The problem of sin and forgiveness becomes more difficult, as we think of the positive ideals which we have not begun to try to reach. Let us sum up what it involves.
Jesus brings out the utter bankruptcy to which sin reduces men. They become “full of hypocrisy and lawlessness” (Matt. 23:28), so depraved that they are like bad trees, unproductive of any but bad fruit (rotten, in the Greek, Matt. 7:17); the very light in them is darkness, and how great darkness (Matt. 6:23). They are cut off from the real world, as we saw, and lose the faculties they have abused—the talent is taken away (Matt. 25:28); “from him that hath not, shall be taken away even that which he hath” (Matt. 25:29). The nature is changed as memory is changed, and the “overflow of the heart” in speech and act bears witness to it. The faculty of choice is weakened; the interval in which inhibition—to use our modern term—is possible, grows shorter. The instincts are perverted and the whole being is disorganized. In a word, all that Jesus connotes by “the Kingdom of God” is “taken from them” (Matt. 21:43), and nothing left but “outer darkness” (Matt. 22:13). The vision of God is not for the impure (Matt. 5:8). Meanwhile sin is not a sterile thing, it is a leaven (Matt. 16:6). If our modern medical language may be applied—and Jesus used the analogy of medicine in this very case (Mark 2:17)—sin is septic. In the first place, all sin is anti-social—an invasion “ipso facto” of the rights of others. The man who sins either takes away what is another’s—a man’s goods, a widow’s house, or a woman’s purity—or he fails to give to others what is their due, be it, in the obvious field, the aid the Good Samaritan rendered to the wounded and robbed man by the roadside (Luke 10:33), or, in the higher sphere, truth, sympathy, help in the maintenance of principle, or in the achievement of progress and development (cf. Matt. 25:43). Sin is the repudiation of the concepts of law, duty, and service, in a word, of the love on God’s scale which God calls men to exercise. And its fruits are, above all, its dissemination. Injustice, a historian has said, always repays itself with frightful compound interest. If a man starts to debauch society, his example is quickly followed; and it comes to hatred.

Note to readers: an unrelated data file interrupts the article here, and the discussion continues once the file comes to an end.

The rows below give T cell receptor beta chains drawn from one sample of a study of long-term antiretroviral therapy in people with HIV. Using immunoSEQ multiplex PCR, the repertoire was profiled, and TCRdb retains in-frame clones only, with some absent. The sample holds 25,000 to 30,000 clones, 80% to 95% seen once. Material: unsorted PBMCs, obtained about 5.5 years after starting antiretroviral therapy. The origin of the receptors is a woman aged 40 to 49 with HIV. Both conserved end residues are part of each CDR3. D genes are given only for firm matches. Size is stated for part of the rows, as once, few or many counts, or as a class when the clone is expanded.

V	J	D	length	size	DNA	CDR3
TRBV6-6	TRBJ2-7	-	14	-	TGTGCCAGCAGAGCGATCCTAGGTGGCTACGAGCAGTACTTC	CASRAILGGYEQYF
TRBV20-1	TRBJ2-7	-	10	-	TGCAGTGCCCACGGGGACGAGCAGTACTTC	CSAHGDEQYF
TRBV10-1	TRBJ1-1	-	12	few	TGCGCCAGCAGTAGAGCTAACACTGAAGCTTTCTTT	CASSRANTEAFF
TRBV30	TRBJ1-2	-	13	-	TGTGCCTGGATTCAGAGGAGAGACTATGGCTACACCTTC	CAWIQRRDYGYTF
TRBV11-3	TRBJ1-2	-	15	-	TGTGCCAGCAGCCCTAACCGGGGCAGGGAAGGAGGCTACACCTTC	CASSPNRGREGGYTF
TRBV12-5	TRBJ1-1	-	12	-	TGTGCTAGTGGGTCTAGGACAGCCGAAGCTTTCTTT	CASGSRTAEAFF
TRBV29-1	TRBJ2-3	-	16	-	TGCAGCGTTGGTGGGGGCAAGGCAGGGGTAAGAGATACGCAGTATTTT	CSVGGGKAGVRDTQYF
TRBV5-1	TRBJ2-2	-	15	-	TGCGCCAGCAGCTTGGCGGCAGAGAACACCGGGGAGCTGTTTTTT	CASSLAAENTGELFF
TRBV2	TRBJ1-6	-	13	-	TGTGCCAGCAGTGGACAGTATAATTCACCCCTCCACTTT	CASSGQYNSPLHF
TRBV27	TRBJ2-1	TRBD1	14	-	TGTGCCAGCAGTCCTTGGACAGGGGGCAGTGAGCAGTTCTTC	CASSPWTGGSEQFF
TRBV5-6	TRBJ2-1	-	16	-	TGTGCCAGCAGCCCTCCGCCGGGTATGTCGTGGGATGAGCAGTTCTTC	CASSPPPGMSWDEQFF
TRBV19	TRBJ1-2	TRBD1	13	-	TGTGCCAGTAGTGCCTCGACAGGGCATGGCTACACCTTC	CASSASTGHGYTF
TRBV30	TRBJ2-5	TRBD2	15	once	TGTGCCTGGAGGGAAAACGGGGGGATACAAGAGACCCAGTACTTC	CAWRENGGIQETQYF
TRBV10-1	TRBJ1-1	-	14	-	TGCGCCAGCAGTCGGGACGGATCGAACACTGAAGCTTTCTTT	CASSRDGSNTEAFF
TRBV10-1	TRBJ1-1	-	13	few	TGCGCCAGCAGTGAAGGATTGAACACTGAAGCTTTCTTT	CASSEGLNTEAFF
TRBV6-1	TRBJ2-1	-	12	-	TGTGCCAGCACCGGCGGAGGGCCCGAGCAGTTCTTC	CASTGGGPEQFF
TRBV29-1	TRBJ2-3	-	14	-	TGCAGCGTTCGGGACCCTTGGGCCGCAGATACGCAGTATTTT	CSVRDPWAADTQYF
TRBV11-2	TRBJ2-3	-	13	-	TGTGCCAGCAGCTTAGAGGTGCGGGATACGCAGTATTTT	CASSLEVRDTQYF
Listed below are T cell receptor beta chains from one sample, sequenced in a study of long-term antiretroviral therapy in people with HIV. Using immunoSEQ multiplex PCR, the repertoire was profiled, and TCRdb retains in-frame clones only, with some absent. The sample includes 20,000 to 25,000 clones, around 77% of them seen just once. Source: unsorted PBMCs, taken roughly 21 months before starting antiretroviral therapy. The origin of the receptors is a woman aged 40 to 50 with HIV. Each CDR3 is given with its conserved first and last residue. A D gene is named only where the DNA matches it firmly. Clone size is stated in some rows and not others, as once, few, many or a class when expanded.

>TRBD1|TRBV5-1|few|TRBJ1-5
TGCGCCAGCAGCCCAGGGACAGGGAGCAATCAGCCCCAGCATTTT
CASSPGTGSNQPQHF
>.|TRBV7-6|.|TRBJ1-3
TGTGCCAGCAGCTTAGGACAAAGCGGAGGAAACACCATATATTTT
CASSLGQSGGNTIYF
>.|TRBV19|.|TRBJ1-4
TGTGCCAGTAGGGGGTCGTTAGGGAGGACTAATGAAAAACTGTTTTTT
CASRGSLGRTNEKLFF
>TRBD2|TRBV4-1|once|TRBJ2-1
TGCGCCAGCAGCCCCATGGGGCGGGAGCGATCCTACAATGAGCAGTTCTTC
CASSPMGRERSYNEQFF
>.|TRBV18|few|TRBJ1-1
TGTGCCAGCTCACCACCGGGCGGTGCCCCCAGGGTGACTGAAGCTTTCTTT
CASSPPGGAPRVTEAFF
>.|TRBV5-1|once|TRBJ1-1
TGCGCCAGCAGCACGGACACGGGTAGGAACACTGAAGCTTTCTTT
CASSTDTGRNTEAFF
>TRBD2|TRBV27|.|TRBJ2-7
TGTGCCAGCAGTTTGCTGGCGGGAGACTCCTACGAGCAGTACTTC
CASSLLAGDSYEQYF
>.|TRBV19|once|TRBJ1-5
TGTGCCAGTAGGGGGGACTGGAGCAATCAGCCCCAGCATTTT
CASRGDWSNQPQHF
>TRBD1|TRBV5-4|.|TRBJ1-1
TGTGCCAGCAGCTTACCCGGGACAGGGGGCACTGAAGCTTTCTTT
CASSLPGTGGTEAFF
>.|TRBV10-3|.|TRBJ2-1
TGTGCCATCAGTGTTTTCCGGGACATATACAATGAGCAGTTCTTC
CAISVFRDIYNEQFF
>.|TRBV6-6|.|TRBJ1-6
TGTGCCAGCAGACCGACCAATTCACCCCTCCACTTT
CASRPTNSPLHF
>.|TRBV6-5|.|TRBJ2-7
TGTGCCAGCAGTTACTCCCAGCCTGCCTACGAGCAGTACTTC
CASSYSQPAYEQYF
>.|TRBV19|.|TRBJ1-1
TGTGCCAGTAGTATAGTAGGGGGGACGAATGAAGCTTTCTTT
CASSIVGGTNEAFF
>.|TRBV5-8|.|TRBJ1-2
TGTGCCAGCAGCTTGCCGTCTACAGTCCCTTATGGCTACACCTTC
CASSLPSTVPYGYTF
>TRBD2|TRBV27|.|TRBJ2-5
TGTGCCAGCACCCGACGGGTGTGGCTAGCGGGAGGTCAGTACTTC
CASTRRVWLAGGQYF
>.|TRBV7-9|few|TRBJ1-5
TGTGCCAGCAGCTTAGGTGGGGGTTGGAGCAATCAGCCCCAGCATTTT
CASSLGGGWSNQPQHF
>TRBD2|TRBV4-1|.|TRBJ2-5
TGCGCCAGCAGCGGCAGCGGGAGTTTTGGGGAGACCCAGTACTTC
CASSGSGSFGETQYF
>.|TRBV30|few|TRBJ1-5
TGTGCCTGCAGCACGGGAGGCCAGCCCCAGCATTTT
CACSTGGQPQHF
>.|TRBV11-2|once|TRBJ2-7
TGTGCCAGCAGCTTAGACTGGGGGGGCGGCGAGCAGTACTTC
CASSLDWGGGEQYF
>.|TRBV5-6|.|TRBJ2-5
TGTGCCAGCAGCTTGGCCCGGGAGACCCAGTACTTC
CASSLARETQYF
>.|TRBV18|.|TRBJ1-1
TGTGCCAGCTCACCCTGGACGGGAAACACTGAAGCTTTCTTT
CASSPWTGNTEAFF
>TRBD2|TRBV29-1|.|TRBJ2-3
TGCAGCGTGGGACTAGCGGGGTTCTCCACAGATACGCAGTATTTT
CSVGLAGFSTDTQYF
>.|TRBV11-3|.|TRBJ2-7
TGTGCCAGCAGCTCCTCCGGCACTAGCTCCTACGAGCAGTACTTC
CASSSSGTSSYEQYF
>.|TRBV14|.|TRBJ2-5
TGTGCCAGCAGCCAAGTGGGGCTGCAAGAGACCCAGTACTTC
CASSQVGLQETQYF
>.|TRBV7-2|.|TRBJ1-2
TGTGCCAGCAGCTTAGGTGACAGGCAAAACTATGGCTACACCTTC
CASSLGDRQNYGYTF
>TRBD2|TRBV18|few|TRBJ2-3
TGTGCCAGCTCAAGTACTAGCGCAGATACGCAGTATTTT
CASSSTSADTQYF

What, we asked, did Jesus mean by “lost”? This, above all, that sin cuts a man adrift from God. In the parable of the Prodigal Son this is brought out (Luke 15:11-32). There the youth took from his father all he could get, and then deliberately turned his back on him forever; he went into a far country, out of his reach, outside his influence, and beyond the range of his ideas, and he devoted his father’s gifts to precisely what would sadden and trouble his father most. And then came bankruptcy, final and hopeless. There was no father available in the far country; he had to live without him, and it came to a life that was not even human—a life of solitude, a life of beasts. Jesus draws